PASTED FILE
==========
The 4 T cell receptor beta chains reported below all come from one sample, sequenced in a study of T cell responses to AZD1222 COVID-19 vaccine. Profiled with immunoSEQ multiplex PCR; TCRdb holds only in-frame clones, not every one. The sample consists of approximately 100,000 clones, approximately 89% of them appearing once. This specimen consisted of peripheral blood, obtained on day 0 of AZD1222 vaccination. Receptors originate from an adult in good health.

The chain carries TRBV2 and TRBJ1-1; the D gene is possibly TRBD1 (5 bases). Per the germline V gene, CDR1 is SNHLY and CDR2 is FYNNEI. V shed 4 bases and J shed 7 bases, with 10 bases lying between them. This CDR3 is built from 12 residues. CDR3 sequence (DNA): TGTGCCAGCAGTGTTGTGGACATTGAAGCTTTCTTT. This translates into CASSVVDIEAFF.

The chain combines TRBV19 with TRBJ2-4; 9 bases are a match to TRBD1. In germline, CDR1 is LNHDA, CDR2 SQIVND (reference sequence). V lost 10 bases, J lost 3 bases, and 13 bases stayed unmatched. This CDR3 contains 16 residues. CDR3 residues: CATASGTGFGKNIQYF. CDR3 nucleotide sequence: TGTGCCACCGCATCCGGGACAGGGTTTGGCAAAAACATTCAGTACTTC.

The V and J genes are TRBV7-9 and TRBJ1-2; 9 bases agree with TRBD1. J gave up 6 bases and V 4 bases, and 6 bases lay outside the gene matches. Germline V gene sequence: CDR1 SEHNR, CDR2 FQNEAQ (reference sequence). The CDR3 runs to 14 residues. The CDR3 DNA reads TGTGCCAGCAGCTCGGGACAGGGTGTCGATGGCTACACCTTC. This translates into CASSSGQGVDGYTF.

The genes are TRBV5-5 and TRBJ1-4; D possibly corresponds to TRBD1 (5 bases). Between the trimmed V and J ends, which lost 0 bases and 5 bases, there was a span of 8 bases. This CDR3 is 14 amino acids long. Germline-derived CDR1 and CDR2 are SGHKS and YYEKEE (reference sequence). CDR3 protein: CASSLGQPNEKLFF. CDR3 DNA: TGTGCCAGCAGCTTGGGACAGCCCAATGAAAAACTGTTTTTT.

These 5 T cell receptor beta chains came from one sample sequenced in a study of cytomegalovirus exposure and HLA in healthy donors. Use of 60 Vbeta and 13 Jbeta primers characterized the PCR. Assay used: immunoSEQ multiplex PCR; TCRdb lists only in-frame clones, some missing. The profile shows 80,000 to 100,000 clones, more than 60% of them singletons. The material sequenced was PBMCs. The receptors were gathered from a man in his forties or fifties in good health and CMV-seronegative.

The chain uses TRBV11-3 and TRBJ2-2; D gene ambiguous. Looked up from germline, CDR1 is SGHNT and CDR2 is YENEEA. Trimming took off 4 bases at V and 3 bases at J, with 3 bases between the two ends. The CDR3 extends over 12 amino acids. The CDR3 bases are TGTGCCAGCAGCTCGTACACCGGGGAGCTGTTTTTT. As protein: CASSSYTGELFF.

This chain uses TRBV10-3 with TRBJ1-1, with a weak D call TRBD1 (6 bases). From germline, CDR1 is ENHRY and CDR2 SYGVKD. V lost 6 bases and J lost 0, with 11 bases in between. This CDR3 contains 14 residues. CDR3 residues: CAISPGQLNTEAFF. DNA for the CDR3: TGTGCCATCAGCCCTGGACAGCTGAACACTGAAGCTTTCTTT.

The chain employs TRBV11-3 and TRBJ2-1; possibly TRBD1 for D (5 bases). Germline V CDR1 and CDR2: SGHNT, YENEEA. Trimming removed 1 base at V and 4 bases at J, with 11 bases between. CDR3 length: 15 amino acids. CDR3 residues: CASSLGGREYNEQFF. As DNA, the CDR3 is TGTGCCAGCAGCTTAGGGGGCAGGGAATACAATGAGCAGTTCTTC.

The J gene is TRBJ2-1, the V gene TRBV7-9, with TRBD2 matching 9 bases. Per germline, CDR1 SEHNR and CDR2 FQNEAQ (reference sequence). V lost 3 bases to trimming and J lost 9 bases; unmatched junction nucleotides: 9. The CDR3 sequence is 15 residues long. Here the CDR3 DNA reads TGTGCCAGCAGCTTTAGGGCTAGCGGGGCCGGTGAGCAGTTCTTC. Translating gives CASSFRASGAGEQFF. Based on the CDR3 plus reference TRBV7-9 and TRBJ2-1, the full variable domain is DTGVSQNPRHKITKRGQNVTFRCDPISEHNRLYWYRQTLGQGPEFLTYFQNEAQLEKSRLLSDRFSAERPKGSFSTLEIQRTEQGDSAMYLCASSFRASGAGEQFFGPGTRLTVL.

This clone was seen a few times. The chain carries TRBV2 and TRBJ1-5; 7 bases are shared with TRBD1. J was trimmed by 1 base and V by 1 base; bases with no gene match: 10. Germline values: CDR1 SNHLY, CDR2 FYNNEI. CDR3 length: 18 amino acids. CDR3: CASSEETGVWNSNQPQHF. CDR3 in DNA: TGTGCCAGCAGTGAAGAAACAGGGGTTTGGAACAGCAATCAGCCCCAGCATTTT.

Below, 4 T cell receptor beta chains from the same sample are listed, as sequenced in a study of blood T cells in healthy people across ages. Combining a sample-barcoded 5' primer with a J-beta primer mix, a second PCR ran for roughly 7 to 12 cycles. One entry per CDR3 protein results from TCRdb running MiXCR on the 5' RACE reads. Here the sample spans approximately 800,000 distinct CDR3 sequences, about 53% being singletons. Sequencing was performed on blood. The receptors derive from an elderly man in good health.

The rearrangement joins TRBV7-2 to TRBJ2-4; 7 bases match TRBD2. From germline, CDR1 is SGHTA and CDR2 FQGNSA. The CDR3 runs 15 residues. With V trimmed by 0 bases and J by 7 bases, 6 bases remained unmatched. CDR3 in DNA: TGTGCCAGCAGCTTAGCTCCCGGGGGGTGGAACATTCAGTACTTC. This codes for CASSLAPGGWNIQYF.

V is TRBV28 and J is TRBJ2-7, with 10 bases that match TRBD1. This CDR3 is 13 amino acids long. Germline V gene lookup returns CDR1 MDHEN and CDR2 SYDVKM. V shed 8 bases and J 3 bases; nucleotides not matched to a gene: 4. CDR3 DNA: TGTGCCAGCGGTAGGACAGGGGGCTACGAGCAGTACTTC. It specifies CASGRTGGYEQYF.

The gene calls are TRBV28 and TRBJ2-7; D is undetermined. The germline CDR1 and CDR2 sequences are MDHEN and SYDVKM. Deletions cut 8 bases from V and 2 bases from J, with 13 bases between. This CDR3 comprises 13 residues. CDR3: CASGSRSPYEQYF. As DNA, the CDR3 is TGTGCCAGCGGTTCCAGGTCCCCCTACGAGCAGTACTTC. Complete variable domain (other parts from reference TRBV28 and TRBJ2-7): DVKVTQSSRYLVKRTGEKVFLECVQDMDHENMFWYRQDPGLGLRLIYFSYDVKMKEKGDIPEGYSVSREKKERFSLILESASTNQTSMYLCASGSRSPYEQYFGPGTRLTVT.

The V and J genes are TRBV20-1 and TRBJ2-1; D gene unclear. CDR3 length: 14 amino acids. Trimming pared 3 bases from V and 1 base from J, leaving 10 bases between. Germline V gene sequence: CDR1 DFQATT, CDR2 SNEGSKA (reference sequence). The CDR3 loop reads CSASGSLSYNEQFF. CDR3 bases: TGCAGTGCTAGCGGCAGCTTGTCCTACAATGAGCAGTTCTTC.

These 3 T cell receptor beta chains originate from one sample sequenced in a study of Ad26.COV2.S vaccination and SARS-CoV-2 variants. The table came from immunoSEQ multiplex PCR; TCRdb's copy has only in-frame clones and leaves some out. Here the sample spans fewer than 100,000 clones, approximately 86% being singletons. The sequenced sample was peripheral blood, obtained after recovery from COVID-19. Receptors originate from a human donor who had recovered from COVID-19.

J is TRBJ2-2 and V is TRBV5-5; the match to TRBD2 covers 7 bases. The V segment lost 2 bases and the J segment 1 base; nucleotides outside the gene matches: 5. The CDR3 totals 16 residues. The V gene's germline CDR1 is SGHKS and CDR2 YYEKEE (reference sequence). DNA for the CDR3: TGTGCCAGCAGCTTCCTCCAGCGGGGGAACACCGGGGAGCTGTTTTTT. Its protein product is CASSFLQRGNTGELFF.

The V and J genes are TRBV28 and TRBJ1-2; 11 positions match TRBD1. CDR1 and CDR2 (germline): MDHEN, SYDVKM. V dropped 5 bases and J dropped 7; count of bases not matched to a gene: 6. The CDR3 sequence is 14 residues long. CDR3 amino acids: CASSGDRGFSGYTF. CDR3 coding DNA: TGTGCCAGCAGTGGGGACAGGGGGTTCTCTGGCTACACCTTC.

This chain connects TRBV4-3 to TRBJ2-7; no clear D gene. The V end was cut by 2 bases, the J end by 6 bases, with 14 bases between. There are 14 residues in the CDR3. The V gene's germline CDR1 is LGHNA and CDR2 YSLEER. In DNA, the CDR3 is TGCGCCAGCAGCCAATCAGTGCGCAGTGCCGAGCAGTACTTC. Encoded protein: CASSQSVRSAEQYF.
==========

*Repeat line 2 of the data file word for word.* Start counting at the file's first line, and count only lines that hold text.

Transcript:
The chain carries TRBV2 and TRBJ1-1; the D gene is possibly TRBD1 (5 bases). Per the germline V gene, CDR1 is SNHLY and CDR2 is FYNNEI. V shed 4 bases and J shed 7 bases, with 10 bases lying between them. This CDR3 is built from 12 residues. CDR3 sequence (DNA): TGTGCCAGCAGTGTTGTGGACATTGAAGCTTTCTTT. This translates into CASSVVDIEAFF.